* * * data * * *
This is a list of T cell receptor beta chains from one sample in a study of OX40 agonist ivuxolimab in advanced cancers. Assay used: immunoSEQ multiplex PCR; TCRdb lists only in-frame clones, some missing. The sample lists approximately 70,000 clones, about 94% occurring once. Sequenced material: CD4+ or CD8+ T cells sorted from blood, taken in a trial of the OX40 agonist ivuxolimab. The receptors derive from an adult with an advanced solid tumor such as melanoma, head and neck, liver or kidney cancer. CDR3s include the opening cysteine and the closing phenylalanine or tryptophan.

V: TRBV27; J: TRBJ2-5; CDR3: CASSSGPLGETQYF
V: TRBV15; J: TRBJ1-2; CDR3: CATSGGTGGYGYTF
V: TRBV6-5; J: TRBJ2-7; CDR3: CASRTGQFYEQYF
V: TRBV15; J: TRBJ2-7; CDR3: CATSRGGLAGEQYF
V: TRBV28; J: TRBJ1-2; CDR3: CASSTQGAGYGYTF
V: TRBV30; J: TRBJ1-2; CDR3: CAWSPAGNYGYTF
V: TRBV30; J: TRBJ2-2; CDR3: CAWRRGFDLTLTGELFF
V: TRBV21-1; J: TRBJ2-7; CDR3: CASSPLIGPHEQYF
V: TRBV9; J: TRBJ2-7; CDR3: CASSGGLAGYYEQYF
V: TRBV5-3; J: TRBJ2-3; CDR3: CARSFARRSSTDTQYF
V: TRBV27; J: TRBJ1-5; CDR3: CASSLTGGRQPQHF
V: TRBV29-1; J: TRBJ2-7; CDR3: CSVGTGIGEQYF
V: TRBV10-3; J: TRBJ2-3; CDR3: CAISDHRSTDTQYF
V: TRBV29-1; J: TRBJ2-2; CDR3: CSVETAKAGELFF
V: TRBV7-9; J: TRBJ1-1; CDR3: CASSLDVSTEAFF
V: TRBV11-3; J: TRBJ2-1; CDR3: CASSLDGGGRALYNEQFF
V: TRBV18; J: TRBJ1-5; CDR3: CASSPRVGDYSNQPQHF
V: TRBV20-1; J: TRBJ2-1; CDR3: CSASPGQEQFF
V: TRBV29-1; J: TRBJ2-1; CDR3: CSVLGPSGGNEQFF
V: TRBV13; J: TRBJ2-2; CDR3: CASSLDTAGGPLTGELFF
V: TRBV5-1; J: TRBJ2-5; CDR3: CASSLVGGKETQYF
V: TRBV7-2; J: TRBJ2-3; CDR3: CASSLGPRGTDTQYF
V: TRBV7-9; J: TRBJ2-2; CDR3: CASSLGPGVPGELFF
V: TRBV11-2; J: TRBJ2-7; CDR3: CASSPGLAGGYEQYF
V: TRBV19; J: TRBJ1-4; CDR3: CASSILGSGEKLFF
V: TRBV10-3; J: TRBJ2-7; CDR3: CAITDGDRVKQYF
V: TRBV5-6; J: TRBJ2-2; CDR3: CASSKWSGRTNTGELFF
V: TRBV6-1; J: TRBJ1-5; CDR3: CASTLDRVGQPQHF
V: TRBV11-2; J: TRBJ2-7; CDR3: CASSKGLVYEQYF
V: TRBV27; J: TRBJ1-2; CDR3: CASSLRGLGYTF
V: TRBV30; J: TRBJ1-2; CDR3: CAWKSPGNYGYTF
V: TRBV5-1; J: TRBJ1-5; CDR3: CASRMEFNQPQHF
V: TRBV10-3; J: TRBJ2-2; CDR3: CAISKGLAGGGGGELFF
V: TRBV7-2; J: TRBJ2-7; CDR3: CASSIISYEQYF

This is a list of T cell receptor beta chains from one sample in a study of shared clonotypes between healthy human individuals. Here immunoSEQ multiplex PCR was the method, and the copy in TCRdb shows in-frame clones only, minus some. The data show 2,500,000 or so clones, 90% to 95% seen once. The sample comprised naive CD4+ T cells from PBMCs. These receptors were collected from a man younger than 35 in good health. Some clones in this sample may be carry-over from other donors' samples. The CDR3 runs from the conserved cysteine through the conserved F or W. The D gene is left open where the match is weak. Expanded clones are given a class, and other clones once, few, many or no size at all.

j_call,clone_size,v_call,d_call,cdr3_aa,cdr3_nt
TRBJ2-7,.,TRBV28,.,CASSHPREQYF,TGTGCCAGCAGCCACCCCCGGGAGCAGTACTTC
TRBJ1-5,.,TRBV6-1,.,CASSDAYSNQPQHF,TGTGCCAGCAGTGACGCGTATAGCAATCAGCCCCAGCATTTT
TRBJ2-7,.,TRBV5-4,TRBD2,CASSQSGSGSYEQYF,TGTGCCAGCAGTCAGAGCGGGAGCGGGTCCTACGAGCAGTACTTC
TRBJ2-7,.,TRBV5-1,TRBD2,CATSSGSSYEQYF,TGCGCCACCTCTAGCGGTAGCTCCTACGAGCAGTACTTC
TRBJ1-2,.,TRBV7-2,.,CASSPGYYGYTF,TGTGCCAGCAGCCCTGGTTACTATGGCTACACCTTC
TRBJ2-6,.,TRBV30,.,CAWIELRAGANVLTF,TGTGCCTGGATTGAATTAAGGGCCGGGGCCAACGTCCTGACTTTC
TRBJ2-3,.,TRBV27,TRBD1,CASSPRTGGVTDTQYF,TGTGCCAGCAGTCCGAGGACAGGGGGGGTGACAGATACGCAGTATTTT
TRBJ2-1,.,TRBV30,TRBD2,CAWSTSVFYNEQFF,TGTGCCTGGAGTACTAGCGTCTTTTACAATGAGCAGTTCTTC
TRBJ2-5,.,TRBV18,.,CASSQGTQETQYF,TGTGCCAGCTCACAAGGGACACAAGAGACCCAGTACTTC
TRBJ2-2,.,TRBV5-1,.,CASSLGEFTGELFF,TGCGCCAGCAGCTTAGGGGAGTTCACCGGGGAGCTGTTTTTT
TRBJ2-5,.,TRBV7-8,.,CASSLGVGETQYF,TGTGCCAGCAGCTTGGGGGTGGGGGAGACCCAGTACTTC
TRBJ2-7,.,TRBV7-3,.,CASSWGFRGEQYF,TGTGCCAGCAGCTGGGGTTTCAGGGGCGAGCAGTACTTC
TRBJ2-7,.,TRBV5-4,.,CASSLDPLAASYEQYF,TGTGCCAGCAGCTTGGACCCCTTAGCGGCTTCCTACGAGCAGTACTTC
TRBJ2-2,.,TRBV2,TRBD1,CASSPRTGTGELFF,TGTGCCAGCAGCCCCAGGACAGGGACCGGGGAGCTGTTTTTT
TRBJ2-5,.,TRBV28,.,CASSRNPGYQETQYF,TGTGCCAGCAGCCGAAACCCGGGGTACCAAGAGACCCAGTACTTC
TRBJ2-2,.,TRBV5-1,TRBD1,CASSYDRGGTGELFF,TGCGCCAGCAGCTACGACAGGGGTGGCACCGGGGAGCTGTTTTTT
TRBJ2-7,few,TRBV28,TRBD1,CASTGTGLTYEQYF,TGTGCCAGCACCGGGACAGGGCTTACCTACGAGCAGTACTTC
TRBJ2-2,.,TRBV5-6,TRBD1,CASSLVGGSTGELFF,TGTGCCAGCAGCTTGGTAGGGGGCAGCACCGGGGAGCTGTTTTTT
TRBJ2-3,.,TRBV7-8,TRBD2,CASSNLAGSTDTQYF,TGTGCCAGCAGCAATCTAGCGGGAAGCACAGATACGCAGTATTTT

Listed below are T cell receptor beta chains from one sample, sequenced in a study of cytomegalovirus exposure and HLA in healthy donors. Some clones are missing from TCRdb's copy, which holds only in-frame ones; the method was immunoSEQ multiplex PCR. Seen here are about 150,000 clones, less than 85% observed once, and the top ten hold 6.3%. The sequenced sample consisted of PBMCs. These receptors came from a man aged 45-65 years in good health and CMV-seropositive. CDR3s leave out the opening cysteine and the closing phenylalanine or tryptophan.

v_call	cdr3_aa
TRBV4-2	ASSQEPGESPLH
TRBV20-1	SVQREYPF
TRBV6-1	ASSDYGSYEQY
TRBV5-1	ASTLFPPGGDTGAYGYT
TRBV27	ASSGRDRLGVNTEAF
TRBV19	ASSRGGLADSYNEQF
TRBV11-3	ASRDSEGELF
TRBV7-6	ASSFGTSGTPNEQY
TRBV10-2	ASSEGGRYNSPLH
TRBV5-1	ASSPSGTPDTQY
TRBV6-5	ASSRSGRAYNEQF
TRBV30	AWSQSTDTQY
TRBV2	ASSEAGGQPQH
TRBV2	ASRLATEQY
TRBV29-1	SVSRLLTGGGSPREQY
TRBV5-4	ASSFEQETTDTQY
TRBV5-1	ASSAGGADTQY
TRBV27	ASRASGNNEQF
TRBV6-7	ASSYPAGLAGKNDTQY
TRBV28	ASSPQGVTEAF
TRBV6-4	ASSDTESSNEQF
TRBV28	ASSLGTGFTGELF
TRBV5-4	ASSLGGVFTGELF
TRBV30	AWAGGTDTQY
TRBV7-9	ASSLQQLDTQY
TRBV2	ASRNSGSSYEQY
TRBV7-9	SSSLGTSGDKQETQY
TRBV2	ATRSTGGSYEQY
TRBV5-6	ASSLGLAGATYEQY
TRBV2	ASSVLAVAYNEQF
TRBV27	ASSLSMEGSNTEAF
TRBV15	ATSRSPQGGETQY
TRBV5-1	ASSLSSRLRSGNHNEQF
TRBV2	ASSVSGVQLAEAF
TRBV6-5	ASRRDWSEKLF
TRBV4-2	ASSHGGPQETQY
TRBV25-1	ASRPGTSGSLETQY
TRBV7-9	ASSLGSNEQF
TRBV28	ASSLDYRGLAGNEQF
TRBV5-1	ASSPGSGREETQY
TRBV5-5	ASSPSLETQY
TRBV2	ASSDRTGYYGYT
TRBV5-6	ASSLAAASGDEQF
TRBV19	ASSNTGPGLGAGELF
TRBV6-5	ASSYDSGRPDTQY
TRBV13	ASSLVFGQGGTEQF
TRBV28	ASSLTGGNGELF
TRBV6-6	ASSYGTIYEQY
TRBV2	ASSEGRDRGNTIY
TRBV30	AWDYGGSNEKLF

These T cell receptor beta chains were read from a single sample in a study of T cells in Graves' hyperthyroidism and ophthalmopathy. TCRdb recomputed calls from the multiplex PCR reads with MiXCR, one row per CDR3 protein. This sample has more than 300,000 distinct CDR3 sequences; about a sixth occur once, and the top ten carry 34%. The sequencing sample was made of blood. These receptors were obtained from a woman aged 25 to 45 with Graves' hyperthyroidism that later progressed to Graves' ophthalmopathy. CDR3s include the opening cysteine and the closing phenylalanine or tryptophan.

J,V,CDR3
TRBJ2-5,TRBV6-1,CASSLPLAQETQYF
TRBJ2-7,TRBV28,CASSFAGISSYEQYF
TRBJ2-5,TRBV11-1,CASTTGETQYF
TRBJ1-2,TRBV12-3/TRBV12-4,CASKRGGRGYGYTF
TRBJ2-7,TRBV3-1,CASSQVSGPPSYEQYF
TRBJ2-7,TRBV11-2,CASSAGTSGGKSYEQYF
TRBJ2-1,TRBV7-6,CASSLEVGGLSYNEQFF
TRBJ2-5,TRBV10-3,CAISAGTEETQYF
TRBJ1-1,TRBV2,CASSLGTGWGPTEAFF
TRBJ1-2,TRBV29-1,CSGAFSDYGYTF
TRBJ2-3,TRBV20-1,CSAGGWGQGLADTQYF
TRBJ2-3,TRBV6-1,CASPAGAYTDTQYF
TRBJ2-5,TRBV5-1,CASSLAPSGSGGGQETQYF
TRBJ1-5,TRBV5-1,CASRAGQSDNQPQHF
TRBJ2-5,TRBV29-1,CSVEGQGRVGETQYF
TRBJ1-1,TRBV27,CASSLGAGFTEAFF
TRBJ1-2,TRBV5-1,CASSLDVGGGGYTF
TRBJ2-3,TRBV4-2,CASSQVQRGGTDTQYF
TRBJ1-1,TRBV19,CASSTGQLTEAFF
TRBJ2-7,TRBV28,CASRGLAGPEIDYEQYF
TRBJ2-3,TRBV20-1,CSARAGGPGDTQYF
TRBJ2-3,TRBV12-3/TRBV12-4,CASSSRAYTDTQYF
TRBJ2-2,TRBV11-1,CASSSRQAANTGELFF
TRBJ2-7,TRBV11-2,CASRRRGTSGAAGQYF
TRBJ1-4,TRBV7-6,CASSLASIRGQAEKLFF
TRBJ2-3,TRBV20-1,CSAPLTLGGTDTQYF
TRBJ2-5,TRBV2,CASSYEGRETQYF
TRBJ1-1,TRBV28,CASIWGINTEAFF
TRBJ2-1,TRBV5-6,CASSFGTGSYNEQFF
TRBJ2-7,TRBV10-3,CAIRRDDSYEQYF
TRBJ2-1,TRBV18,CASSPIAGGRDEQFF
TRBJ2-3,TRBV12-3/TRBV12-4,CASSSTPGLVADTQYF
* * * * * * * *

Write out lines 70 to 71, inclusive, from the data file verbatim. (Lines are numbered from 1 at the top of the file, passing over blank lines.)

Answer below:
TRBV30	AWSQSTDTQY
TRBV2	ASSEAGGQPQH